Apple's (NASDAQ:AAPL) stock recently pulled back following the company's release of its third quarter earnings due to a slight miss on iPhone sales and soft sales guidance for the current quarter. I personally think that Apple's low valuations still make it a compelling buy at current prices, but one Apple insider has sold a lot of shares recently.
According to SEC filings, retail chief Angela Ahrendts has sold $19.5 million in Apple stock since April. Ahrendts notably sold $8.7 million in shares in three separate transactions right before the Apple Watch launch on April 24. We shouldn't jump to conclusions based on those transactions alone, but we should dig deeper and see what they actually mean for Ahrendts and Apple's investors.
Apple's highest-paid employee
When Apple initially hired Ahrendts, Burberry's CEO, as its retail chief in October 2013, it indicated that it wanted to reinforce its luxury appeal. Preserving that premium appeal allows Apple to sell mid-tier hardware at premium prices, which helped it gobble up 92% of the world's smartphone profits during the first quarter with an 18% market share, according to Canaccord Genuity analyst Mike Walkley.
With estimated earnings of $82.6 million last year, Ahrendts became Apple's highest-paid employee and the highest-paid woman in America. About $70 million of that package consisted of stock awards, with $37 million listed as compensation for the stock bonuses she gave up at Burberry. In that context, selling $20 million in shares within a few months might not be such a huge deal.
Grading Ahrendts' performance
But investors might question whether or not Ahrendts deserves that massive paycheck. Her predecessor, John Browett, failed to fill the big shoes of Ron Johnson -- who pioneered the concepts of Apple Stores and the Genius Bar -- and was fired after just six months on the job. Browett tried to slim down Apple's retail stores by reducing employees and cutting costs, even as executives warned him that doing so could cause a customer service disaster during high-traffic product launches.
Ahrendts is taking a different approach. Instead of shrinking Apple Stores down, she expanded Johnson's retail foundations and added pre-launch showcases for the Apple Watch in stores. Customers had to schedule "fittings", and customers who wanted to buy the gold versions of the watch were led to a private VIP room. One could argue that it was a pretentious strategy from Burberry's playbook for VIP customers, but it strengthened Apple's credibility as a luxury brand.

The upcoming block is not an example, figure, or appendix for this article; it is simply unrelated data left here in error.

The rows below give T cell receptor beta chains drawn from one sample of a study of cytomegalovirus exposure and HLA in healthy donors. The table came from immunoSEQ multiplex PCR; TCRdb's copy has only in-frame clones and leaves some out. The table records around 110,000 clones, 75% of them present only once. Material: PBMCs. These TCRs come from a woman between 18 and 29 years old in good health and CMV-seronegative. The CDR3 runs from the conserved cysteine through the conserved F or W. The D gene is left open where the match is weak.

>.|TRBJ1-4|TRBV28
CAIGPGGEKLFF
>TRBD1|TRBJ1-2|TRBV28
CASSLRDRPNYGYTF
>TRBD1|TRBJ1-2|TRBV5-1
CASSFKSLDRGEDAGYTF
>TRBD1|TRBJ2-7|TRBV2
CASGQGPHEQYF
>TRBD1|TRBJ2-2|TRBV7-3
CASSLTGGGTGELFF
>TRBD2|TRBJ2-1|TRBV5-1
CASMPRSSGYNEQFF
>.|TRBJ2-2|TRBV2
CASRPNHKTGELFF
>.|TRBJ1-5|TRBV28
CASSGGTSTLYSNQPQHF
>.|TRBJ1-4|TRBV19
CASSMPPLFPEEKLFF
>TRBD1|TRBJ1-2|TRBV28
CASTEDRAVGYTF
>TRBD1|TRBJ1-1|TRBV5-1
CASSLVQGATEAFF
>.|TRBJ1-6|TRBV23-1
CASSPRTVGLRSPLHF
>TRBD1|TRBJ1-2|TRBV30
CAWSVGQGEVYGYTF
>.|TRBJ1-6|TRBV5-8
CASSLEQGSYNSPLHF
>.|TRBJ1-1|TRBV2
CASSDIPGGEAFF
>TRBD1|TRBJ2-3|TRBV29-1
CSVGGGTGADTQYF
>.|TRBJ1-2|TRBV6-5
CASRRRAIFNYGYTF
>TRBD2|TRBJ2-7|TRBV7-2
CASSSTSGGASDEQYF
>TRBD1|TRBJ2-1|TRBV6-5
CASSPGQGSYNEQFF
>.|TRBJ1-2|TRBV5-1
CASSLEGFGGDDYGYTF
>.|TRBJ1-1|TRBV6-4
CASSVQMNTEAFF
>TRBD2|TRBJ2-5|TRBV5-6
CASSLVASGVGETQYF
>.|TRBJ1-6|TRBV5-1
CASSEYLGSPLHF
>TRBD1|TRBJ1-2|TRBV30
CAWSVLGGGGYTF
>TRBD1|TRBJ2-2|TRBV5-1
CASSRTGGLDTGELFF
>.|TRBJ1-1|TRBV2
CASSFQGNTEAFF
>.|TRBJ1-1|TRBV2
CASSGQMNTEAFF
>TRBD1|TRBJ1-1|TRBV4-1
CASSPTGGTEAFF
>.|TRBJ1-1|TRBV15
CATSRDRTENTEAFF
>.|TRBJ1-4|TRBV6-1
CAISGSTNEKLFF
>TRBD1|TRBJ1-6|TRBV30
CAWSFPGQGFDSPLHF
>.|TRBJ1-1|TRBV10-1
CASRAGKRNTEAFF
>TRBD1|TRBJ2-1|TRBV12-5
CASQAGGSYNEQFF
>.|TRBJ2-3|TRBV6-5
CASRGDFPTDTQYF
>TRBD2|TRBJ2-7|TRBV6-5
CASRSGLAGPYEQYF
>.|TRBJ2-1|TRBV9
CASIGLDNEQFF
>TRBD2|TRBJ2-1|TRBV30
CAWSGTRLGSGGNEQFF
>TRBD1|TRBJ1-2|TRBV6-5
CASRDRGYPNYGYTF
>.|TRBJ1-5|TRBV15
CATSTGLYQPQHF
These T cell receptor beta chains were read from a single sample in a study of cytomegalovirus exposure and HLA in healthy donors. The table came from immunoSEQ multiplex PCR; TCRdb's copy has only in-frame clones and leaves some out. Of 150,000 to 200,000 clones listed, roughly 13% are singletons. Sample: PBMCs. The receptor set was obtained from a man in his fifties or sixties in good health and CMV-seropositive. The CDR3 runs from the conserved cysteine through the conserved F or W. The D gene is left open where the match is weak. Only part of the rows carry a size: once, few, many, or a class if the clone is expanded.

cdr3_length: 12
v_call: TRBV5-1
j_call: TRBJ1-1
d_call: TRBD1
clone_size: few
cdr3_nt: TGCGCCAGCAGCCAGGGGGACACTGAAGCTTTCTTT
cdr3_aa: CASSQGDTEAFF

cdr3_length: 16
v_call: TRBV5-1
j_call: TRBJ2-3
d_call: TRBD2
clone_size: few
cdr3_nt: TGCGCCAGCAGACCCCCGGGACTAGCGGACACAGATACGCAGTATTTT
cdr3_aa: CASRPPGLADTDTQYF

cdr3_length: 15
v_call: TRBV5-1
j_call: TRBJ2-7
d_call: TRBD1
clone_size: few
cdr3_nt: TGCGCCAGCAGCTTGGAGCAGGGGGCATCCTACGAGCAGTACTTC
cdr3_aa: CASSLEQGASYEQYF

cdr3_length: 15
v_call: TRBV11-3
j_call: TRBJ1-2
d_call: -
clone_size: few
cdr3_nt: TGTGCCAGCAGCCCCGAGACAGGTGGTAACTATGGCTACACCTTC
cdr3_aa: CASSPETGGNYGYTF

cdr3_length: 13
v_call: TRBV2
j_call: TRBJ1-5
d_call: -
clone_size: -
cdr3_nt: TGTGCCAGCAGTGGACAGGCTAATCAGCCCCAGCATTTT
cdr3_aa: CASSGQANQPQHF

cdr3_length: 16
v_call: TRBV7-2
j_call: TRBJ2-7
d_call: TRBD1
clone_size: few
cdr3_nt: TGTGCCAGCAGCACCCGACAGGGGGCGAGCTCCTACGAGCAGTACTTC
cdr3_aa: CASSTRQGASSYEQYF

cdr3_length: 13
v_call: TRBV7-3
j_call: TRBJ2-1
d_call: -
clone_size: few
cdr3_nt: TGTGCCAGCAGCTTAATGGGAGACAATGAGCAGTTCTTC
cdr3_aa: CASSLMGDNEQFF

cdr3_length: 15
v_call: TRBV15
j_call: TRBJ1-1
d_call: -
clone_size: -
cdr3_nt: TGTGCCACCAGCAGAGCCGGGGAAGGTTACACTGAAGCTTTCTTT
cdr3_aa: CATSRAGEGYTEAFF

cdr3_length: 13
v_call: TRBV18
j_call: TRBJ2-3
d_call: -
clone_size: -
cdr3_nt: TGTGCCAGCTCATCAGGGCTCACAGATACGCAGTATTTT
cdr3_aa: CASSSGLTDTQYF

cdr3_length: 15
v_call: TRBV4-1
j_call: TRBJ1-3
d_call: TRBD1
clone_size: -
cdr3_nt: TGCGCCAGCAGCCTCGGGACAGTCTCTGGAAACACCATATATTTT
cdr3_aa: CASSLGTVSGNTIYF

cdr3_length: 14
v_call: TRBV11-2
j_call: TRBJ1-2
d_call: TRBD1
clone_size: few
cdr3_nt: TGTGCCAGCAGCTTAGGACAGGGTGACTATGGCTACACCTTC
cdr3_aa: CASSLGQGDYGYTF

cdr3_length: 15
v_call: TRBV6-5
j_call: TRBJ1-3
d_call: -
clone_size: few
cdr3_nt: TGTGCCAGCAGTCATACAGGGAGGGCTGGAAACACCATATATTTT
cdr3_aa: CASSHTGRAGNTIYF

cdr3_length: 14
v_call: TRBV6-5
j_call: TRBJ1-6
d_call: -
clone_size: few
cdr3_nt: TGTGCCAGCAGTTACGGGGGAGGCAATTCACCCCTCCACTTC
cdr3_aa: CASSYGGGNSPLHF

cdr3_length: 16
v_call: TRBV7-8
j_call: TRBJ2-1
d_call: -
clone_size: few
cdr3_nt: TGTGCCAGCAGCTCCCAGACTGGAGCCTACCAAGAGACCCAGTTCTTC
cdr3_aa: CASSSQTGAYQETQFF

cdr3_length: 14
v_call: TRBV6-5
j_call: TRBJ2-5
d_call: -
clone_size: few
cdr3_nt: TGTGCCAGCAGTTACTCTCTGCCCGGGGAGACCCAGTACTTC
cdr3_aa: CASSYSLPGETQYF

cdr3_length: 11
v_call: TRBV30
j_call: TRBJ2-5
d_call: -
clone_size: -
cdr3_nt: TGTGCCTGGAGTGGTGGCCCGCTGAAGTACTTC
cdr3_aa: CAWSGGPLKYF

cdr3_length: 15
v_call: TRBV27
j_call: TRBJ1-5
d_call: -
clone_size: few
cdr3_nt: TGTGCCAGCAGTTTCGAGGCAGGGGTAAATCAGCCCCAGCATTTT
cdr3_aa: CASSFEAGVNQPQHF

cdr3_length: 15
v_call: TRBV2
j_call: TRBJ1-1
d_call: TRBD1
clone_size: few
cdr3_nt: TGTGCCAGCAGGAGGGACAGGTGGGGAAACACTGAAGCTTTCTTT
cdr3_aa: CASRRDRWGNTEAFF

Ahrendts also sends out weekly video updates to all retail employees via an internal app. That personal touch has drawn positive comparisons to Ron Johnson, according to a survey of Apple employees by Business Insider. Ahrendts is also expanding Apple's online retail experience with an initiative known as "Customer at the Center", which encourages customers to order devices online instead of lining up at brick-and-mortar stores, which have more limited supplies.
Don't judge Ahrendts on the Apple Watch alone
The Apple Watch launch was Ahrendts' first big test as retail chief, but the device hasn't been selling as well as some analysts had hoped. Pacific Crest analyst Andy Hargreaves, for example, recently cut his 2015 sales forecast from 11 million to 10.5 million units, and his 2016 forecast from 24 million to 21 million units.
Some investors might link Ahrendts' recent stock sales with that "soft" launch, but they should remember two things. First, the Apple Watch was never intended to be the next iPhone or iPad. Second, Apple Watches claimed 75.5% of the global smartwatch market in the second quarter, according to research firm Strategy Analytics, with estimated sales of 4 million devices. Claiming three-quarters of the fledgling smartwatch market within three months certainly doesn't sound like a failure to me.
It's also unfair to judge Ahrendts based on the launch of a single device like the Apple Watch. Instead, we should see how she handles the retail launches of the updated iPhones, iPads, and Macs later this year.
A final thought
In my opinion, investors should keep an eye on Apple's insider sales, but they shouldn't buy or sell shares based on those numbers alone. Angela Ahrendts certainly sold a lot of stock lately, but it's arguably reasonable compared to her overall pay package. Insiders also have plenty of personal reasons to sell, which aren't revealed in SEC filings.
Between fiscal 2006 and 2013, Burberry's annual sales growth rose from the low single-digits to the high teens. That growth was widely credited to Ahrendts' strategy of introducing new lines for younger shoppers while protecting the premium appeal of its classic check pattern. If Ahrendts can apply the same strategy to Apple's retail operations and keep its top devices fresh in both online and brick-and-mortar settings, then she certainly deserves to sell her shares whenever she wants.